University of Maryland tells students to shelter from tornado despite no official warning being issued

The University of Maryland warned students and staff on the College Park campus late Monday afternoon: “A Tornado Warning has been issued for the UMD campus ... Seek shelter immediately, avoid windows."

But there was no indication of a tornado as downpours associated with the remnants of Hurricane Florence moved through Prince George’s County, according to the National Weather Service.


“We have nothing to do with it,” said Jim Lee, meteorologist in charge of the weather service’s Baltimore/Washington forecast office. “We have not issued a tornado warning.”

A spokeswoman for the University of Maryland Police Department, which sent out the alert at 5:36 p.m., said officials were warned about a possible tornado by meteorologists at About 30 minutes later, campus police sent out an alert canceling the warning.

“The rotation has shifted to the north,” they said.

AccuWeather produces its own forecasts but is not responsible for official severe weather watches or warnings; that is the purview of the weather service. But the university employs the Pennsylvania-based weather company to gauge weather threats for a more narrow focus on its campus, said university police Sgt. Rosanne Hoaas.

“While weather-related incidents are often reported for broad geographic regions, AccuWeather targets the specific footprint of our campus community,” she said in a statement.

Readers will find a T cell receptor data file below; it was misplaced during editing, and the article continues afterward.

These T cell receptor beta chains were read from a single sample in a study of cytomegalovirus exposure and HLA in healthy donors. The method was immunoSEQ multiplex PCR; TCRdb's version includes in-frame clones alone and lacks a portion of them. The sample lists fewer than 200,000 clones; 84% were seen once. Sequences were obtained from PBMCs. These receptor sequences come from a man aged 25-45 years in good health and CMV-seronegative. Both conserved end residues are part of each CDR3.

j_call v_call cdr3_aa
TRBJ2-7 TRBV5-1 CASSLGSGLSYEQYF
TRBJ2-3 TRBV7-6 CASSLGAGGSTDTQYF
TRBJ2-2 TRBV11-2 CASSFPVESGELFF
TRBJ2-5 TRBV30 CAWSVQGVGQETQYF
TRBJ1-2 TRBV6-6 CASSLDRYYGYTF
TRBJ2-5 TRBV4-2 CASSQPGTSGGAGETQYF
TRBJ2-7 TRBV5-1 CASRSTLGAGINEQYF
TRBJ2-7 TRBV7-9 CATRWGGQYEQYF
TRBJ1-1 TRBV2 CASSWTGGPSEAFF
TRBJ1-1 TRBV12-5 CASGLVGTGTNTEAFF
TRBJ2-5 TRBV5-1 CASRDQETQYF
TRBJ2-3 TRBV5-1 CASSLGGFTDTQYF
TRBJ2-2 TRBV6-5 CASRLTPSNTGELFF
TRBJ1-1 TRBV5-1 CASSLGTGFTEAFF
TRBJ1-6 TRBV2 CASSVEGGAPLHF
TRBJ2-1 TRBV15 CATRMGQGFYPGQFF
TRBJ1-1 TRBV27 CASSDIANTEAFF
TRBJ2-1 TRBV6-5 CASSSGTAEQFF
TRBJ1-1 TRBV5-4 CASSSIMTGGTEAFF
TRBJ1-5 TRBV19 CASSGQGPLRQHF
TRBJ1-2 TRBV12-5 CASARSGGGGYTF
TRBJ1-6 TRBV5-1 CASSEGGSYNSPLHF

The National Weather Service’s tornado warnings are often based on radar images. They recognize tornadoes by a hook shape that can appear on radar in areas where funnel clouds develop. The warnings are usually issued across areas covering a dozen or more square miles, depending on the size and speed of storms.

Jonathan Porter, vice president of AccuWeather Enterprise Solutions, said the company’s meteorologists saw a “strong rotation signature” on radar that meteorologists “felt could produce a tornado at any moment.” The same weather system produced a deadly tornado in Richmond, Va., and he called it “a very dangerous weather situation.”

Based on criteria the company established with the university, they decided it warranted a tornado warning in College Park, Porter said.

“That criteria in come cases may be different from that which the government might be using to issue tornado warnings for the public,” Porter said.

While the weather service did not issue any tornado warnings in Maryland on Monday, it did issue a tornado watch in areas south of Baltimore, including Anne Arundel and Prince George’s counties and all of Southern Maryland. It canceled the watch just after 8 p.m.

Porter said it was not yet clear if a tornado actually developed, or caused any damage.

“It can take some time for those kinds of reports to come in,” he said. “We’re still monitoring for damage reports that may have been produced by this particular cell.”